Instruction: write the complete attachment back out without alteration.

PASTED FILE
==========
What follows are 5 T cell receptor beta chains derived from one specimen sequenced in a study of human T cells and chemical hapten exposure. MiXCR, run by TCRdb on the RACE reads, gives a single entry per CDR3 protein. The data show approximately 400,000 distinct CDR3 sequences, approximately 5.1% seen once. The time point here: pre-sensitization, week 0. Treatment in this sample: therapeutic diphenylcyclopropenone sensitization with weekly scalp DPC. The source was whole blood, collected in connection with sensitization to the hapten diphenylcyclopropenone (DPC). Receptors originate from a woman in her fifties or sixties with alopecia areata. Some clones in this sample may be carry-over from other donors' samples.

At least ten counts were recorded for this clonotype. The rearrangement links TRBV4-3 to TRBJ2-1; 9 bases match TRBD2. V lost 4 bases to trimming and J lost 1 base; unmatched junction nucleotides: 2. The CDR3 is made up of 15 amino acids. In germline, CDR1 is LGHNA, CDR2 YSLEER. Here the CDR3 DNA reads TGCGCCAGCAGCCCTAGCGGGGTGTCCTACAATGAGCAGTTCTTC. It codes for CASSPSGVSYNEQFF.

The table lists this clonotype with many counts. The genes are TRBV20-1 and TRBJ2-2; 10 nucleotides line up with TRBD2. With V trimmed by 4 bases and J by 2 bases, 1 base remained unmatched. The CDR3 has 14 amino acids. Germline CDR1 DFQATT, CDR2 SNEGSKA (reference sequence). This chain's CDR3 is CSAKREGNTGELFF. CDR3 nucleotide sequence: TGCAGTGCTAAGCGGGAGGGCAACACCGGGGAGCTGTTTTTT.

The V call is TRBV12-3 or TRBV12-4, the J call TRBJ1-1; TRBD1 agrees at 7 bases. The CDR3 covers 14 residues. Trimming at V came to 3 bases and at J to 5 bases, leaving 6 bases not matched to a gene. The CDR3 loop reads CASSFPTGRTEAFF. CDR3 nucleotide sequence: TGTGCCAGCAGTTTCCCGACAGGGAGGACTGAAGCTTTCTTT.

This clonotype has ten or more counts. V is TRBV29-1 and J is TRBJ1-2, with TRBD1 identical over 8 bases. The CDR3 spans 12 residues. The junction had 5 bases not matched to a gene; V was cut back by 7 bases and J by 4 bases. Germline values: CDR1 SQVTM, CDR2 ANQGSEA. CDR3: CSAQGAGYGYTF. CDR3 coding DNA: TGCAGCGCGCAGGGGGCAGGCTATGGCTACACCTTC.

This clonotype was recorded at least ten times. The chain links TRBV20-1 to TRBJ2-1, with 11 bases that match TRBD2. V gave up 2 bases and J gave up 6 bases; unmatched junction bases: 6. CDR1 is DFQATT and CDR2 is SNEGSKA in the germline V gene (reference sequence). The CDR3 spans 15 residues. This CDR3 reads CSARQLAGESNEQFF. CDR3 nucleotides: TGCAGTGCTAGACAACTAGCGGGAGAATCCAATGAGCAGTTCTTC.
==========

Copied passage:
What follows are 5 T cell receptor beta chains derived from one specimen sequenced in a study of human T cells and chemical hapten exposure. MiXCR, run by TCRdb on the RACE reads, gives a single entry per CDR3 protein. The data show approximately 400,000 distinct CDR3 sequences, approximately 5.1% seen once. The time point here: pre-sensitization, week 0. Treatment in this sample: therapeutic diphenylcyclopropenone sensitization with weekly scalp DPC. The source was whole blood, collected in connection with sensitization to the hapten diphenylcyclopropenone (DPC). Receptors originate from a woman in her fifties or sixties with alopecia areata. Some clones in this sample may be carry-over from other donors' samples.

At least ten counts were recorded for this clonotype. The rearrangement links TRBV4-3 to TRBJ2-1; 9 bases match TRBD2. V lost 4 bases to trimming and J lost 1 base; unmatched junction nucleotides: 2. The CDR3 is made up of 15 amino acids. In germline, CDR1 is LGHNA, CDR2 YSLEER. Here the CDR3 DNA reads TGCGCCAGCAGCCCTAGCGGGGTGTCCTACAATGAGCAGTTCTTC. It codes for CASSPSGVSYNEQFF.

The table lists this clonotype with many counts. The genes are TRBV20-1 and TRBJ2-2; 10 nucleotides line up with TRBD2. With V trimmed by 4 bases and J by 2 bases, 1 base remained unmatched. The CDR3 has 14 amino acids. Germline CDR1 DFQATT, CDR2 SNEGSKA (reference sequence). This chain's CDR3 is CSAKREGNTGELFF. CDR3 nucleotide sequence: TGCAGTGCTAAGCGGGAGGGCAACACCGGGGAGCTGTTTTTT.

The V call is TRBV12-3 or TRBV12-4, the J call TRBJ1-1; TRBD1 agrees at 7 bases. The CDR3 covers 14 residues. Trimming at V came to 3 bases and at J to 5 bases, leaving 6 bases not matched to a gene. The CDR3 loop reads CASSFPTGRTEAFF. CDR3 nucleotide sequence: TGTGCCAGCAGTTTCCCGACAGGGAGGACTGAAGCTTTCTTT.

This clonotype has ten or more counts. V is TRBV29-1 and J is TRBJ1-2, with TRBD1 identical over 8 bases. The CDR3 spans 12 residues. The junction had 5 bases not matched to a gene; V was cut back by 7 bases and J by 4 bases. Germline values: CDR1 SQVTM, CDR2 ANQGSEA. CDR3: CSAQGAGYGYTF. CDR3 coding DNA: TGCAGCGCGCAGGGGGCAGGCTATGGCTACACCTTC.

This clonotype was recorded at least ten times. The chain links TRBV20-1 to TRBJ2-1, with 11 bases that match TRBD2. V gave up 2 bases and J gave up 6 bases; unmatched junction bases: 6. CDR1 is DFQATT and CDR2 is SNEGSKA in the germline V gene (reference sequence). The CDR3 spans 15 residues. This CDR3 reads CSARQLAGESNEQFF. CDR3 nucleotides: TGCAGTGCTAGACAACTAGCGGGAGAATCCAATGAGCAGTTCTTC.